(WTNH) — A year of Covid, racial tensions, a riot at the Capitol, and now: two mass shootings in one week.
“I just think there’s been a compounding effect,” says Dr. Laura Saunders of Hartford HealthCare’s Institute of Living.
A time of stress, sure to affect our youth.
Experts say to try to shield young children, but older kids will certainly hear about the recent violence in Georgia and Colorado.
“It’s always important to be as open and honest and direct as possible. We start with validation,” says Saunders, who says – sometimes – these awful incidents can lead to productive conversations about issues like gun control.
And Dr. Ryan Loss of Connecticut Behavioral Health says it’s also OK to share the kids’ fears and to NOT have answers.
“Part of it is the, ‘I don’t know,’ and it’s OK to let kids know, across the age range, that we don’t exactly know,” he says, referring to why this violence happens.
He advises parents to encourage kids to ask questions and to tell them that – while these events are very scary – they remain quite rare.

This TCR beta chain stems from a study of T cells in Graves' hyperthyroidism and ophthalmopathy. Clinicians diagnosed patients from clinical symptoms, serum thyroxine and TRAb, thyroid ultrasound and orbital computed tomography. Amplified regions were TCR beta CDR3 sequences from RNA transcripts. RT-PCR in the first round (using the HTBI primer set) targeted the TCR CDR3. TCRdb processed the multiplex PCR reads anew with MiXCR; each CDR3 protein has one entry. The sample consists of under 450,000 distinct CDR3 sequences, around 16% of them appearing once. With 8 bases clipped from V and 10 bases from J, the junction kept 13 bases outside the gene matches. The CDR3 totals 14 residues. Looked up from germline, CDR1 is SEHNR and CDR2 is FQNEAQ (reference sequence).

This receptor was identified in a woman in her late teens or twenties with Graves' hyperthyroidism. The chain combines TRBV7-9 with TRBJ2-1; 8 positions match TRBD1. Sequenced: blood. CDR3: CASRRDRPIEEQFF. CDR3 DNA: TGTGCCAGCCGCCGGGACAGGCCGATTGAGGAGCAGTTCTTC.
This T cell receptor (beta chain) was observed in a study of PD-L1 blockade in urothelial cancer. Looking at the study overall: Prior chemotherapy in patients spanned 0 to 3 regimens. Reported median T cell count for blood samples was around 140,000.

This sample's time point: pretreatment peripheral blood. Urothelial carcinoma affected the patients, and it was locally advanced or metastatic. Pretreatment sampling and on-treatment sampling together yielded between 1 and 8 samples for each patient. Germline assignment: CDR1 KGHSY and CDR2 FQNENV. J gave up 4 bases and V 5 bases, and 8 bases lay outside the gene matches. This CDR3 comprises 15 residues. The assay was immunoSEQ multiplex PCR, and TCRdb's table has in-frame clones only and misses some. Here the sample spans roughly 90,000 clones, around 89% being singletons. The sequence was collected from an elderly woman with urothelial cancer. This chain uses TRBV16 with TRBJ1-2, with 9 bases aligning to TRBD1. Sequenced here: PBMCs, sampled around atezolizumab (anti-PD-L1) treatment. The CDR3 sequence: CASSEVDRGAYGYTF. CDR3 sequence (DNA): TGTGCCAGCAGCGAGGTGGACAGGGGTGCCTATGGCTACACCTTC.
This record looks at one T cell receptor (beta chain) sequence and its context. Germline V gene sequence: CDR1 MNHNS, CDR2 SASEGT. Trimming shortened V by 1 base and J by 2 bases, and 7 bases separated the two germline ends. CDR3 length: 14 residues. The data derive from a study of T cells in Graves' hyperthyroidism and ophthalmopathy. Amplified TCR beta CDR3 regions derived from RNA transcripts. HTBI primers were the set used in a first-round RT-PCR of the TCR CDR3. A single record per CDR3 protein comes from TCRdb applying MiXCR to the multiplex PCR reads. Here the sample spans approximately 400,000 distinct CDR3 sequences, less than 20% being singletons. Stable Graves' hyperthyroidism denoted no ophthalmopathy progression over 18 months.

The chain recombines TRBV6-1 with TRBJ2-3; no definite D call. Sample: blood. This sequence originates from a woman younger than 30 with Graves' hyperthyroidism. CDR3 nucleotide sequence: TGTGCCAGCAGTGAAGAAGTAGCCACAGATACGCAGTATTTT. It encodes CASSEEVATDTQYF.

“We’re going to see it on the news because it’s a significant thing when it happens, but it’s something we don’t have to worry too much about because it happens at a lower frequency,” says Loss.
“I always think we in Connecticut are very vulnerable to these things because we’ve had our own tragedy at Sandy Hook,” says Saunders.
Saunders believes a lack of control can scare Moms and Dads. *So, instead, focus on how to make a positive difference at home or in the community.
“When we have situations like this, I just want people to dig deep for their compassion and for their kindness and do things to help each other where we can, where we do have control,” she says.
In response to speculation that the Georgia shootings could be hate crimes, Saunders and Loss say start to talk to kids about acceptance very early. Tell them we’re all different, that differences are beneficial, necessary and extremely important.